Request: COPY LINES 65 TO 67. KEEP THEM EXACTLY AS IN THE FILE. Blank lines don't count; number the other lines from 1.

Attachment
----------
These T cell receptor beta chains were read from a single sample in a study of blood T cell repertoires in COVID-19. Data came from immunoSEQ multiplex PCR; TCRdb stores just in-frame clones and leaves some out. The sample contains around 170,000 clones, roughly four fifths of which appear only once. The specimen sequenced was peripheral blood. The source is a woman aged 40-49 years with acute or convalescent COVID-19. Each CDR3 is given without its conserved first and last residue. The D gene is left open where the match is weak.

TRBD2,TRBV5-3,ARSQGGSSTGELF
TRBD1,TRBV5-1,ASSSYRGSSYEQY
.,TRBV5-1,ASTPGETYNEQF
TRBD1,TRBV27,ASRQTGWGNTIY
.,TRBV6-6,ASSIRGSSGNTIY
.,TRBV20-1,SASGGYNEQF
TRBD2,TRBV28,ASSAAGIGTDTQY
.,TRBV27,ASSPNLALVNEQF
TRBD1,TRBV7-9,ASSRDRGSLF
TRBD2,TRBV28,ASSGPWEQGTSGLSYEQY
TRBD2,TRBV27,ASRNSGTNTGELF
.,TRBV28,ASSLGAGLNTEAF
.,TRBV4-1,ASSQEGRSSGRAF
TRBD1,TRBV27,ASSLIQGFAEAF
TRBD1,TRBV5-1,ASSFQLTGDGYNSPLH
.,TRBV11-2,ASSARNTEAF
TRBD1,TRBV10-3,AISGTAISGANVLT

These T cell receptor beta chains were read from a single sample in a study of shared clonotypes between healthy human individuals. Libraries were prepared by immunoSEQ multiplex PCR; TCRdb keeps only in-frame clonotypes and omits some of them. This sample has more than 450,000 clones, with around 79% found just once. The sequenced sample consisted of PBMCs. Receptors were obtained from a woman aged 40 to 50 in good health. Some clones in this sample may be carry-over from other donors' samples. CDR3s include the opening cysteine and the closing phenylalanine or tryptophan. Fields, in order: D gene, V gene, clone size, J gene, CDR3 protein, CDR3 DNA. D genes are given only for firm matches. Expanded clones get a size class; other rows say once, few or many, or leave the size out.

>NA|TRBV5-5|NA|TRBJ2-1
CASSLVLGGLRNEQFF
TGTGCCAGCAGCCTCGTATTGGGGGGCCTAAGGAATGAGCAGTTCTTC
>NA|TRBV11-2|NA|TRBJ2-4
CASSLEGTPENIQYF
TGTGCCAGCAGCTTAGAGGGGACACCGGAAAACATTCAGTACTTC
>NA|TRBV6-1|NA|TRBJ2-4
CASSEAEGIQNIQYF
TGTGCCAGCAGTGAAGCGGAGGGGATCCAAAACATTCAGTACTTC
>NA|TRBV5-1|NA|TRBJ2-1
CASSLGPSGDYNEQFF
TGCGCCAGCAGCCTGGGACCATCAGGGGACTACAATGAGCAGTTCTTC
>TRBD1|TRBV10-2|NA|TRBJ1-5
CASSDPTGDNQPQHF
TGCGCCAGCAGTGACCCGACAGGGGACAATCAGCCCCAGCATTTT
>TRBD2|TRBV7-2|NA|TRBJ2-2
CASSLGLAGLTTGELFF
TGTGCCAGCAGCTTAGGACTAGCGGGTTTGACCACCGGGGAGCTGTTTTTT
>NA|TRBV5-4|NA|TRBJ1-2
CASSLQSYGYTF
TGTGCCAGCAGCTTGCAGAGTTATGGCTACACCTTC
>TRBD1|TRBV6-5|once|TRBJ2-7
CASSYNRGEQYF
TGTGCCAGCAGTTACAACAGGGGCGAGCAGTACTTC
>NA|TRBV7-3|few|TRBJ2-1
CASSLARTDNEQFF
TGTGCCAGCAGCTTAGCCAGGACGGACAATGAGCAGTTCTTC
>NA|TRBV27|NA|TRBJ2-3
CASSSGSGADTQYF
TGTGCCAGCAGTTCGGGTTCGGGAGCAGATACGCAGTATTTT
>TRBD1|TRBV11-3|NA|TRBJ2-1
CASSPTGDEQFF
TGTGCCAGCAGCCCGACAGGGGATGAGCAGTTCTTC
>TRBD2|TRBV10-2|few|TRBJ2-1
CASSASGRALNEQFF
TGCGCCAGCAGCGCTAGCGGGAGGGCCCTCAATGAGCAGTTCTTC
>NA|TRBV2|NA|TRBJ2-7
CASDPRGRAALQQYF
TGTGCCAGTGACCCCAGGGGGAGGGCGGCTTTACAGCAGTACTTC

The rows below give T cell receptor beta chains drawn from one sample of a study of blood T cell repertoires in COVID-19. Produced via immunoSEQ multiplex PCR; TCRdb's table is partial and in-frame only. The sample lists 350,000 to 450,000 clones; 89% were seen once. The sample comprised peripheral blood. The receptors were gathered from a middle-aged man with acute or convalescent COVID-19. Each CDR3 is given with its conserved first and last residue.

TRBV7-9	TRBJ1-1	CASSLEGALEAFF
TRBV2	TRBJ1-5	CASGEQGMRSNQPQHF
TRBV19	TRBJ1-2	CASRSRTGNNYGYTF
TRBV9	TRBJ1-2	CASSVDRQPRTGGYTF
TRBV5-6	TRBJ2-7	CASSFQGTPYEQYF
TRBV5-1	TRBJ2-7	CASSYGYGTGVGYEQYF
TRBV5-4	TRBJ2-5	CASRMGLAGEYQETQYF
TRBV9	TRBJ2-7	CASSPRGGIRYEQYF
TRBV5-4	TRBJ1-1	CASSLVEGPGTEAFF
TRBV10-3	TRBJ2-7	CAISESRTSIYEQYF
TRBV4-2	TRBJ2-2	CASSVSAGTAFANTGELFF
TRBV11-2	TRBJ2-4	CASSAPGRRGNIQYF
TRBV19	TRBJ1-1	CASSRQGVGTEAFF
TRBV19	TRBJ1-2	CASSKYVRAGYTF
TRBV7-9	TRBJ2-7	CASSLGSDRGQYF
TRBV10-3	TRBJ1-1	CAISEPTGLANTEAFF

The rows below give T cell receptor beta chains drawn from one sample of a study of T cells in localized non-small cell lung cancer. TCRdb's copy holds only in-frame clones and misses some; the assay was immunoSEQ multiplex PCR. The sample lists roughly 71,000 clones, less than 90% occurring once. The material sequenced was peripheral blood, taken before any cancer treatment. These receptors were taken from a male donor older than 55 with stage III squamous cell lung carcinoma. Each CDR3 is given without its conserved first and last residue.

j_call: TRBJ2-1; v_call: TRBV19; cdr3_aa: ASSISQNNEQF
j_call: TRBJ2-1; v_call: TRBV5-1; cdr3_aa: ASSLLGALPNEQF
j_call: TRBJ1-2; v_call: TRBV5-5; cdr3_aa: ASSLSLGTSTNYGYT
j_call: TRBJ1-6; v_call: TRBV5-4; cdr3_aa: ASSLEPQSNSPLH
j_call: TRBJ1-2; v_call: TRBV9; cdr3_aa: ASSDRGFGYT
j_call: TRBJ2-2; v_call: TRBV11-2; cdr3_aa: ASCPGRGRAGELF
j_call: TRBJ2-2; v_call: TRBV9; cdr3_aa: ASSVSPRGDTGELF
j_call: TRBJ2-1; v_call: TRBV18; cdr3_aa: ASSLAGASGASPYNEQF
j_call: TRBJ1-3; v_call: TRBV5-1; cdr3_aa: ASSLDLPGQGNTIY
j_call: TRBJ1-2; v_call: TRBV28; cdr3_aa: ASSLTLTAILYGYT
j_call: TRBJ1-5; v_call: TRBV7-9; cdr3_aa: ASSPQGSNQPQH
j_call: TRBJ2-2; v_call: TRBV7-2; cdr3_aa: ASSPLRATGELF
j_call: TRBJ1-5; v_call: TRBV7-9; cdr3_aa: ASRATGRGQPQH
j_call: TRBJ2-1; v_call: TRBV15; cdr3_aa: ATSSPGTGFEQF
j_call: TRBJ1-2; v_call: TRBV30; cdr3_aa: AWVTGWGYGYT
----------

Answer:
TRBV5-1	TRBJ2-7	CASSYGYGTGVGYEQYF
TRBV5-4	TRBJ2-5	CASRMGLAGEYQETQYF
TRBV9	TRBJ2-7	CASSPRGGIRYEQYF